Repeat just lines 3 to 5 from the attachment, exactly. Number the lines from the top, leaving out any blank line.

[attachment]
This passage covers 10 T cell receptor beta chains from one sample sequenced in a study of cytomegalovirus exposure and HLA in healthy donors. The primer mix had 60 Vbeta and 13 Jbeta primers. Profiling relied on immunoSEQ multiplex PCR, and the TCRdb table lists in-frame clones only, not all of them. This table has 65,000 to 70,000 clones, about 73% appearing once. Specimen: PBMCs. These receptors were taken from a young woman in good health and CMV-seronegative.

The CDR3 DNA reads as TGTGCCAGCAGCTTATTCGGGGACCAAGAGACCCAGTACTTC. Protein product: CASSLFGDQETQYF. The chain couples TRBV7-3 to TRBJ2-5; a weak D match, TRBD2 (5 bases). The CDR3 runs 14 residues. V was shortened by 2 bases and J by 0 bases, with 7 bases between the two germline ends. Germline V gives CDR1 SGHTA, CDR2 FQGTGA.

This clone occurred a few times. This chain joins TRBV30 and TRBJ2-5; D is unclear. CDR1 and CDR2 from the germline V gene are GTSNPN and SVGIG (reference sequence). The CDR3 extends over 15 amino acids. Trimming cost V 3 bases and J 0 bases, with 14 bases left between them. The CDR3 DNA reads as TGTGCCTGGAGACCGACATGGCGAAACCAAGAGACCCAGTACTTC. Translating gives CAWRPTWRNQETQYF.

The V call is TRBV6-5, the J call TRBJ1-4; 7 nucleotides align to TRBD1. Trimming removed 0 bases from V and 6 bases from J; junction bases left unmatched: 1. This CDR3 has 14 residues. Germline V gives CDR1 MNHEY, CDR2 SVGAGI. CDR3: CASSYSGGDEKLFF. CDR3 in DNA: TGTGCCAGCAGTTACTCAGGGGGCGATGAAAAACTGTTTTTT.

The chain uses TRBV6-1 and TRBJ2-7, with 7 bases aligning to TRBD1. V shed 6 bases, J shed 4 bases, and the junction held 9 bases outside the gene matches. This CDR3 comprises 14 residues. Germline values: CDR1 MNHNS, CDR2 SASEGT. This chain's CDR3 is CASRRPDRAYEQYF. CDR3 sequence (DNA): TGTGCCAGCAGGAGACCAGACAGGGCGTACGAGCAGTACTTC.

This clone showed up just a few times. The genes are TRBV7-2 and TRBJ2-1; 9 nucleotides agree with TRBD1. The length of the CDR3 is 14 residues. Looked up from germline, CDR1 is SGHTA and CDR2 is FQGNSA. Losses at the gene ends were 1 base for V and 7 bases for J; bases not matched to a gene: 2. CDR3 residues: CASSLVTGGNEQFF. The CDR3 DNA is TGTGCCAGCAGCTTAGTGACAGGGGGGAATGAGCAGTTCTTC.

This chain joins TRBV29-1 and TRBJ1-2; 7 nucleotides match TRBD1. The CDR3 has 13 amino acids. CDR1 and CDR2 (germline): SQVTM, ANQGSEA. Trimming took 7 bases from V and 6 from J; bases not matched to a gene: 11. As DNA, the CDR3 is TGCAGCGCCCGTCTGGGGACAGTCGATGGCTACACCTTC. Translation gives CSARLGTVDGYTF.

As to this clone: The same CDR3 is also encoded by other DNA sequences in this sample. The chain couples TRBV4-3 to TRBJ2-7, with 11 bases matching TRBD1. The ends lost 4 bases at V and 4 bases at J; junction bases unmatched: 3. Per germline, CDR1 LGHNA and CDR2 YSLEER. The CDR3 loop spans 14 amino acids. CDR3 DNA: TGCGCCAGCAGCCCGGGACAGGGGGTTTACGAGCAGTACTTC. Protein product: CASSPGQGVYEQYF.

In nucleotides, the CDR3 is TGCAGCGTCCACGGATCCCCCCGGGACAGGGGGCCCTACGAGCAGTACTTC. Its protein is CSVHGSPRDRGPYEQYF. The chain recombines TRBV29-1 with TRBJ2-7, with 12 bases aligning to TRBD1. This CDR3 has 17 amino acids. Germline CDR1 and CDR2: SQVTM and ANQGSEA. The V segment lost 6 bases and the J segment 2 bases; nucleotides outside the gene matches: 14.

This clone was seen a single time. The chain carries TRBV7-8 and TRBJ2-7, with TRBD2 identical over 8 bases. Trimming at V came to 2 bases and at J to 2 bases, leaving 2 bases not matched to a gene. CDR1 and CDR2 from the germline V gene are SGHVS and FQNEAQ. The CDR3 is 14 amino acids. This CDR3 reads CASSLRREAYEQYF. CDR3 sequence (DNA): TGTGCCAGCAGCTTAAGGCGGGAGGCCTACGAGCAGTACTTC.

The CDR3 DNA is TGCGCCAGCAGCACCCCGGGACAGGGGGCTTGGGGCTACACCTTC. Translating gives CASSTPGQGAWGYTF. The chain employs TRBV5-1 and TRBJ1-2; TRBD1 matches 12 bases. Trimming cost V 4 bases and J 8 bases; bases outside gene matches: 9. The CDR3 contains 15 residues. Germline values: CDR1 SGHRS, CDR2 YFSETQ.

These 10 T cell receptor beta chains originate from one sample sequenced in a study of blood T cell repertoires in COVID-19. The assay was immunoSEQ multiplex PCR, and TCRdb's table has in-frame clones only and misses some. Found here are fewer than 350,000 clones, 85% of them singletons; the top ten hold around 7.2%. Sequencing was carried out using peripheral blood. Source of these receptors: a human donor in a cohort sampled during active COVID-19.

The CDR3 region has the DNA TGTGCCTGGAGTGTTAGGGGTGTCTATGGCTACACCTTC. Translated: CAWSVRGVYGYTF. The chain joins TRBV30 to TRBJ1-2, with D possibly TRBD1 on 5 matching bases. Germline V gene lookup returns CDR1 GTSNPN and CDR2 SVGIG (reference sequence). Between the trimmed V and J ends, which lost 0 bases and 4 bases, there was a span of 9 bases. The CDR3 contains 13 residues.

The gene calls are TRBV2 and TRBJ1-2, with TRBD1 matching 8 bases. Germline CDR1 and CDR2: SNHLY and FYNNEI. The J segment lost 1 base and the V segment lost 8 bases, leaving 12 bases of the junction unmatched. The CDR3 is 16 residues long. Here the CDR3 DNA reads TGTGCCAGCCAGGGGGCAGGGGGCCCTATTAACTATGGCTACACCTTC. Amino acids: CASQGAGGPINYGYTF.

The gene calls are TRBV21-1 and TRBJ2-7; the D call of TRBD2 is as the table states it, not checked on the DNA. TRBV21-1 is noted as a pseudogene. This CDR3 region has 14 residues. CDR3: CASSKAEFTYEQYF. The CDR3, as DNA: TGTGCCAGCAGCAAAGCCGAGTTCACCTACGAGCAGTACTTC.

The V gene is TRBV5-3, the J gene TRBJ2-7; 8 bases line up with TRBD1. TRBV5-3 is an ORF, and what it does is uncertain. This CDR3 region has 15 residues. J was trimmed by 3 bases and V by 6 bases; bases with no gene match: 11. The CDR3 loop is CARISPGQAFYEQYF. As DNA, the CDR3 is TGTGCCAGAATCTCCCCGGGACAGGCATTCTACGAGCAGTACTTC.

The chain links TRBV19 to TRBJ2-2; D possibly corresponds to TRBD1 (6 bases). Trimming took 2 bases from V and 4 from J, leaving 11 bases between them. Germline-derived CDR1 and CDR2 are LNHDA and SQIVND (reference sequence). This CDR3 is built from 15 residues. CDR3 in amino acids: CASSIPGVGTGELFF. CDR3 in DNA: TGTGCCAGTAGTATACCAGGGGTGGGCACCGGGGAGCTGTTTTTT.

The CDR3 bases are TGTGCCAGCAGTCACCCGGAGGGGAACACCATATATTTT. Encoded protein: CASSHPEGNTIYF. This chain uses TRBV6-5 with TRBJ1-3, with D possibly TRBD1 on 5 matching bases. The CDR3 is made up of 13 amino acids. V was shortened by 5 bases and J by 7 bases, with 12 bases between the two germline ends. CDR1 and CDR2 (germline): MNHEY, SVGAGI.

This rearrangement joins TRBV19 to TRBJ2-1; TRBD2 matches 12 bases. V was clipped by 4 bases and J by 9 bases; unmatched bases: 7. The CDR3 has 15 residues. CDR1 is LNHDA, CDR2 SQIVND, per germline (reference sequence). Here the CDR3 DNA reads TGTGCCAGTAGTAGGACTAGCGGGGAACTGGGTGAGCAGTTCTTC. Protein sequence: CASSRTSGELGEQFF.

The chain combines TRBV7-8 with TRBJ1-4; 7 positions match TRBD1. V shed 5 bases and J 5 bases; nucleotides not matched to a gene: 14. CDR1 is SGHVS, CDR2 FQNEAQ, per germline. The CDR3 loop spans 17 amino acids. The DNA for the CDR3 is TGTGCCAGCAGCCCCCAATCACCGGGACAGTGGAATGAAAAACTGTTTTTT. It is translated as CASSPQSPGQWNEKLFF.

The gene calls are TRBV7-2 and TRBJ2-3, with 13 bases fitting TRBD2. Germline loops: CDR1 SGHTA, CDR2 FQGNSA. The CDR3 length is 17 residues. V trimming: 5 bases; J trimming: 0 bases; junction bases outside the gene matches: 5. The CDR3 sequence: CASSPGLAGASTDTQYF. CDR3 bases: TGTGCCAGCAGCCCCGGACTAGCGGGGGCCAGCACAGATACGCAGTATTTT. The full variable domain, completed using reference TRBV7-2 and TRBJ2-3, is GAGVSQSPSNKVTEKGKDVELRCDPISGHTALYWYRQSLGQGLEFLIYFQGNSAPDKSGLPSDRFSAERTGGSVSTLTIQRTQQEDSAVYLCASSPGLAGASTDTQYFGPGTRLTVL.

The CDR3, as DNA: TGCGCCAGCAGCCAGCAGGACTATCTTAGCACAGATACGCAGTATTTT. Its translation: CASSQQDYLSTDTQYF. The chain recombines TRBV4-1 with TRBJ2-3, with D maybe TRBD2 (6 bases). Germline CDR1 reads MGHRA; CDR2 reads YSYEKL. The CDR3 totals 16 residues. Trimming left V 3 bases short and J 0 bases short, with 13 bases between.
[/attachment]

This clone occurred a few times. This chain joins TRBV30 and TRBJ2-5; D is unclear. CDR1 and CDR2 from the germline V gene are GTSNPN and SVGIG (reference sequence). The CDR3 extends over 15 amino acids. Trimming cost V 3 bases and J 0 bases, with 14 bases left between them. The CDR3 DNA reads as TGTGCCTGGAGACCGACATGGCGAAACCAAGAGACCCAGTACTTC. Translating gives CAWRPTWRNQETQYF.

The V call is TRBV6-5, the J call TRBJ1-4; 7 nucleotides align to TRBD1. Trimming removed 0 bases from V and 6 bases from J; junction bases left unmatched: 1. This CDR3 has 14 residues. Germline V gives CDR1 MNHEY, CDR2 SVGAGI. CDR3: CASSYSGGDEKLFF. CDR3 in DNA: TGTGCCAGCAGTTACTCAGGGGGCGATGAAAAACTGTTTTTT.

The chain uses TRBV6-1 and TRBJ2-7, with 7 bases aligning to TRBD1. V shed 6 bases, J shed 4 bases, and the junction held 9 bases outside the gene matches. This CDR3 comprises 14 residues. Germline values: CDR1 MNHNS, CDR2 SASEGT. This chain's CDR3 is CASRRPDRAYEQYF. CDR3 sequence (DNA): TGTGCCAGCAGGAGACCAGACAGGGCGTACGAGCAGTACTTC.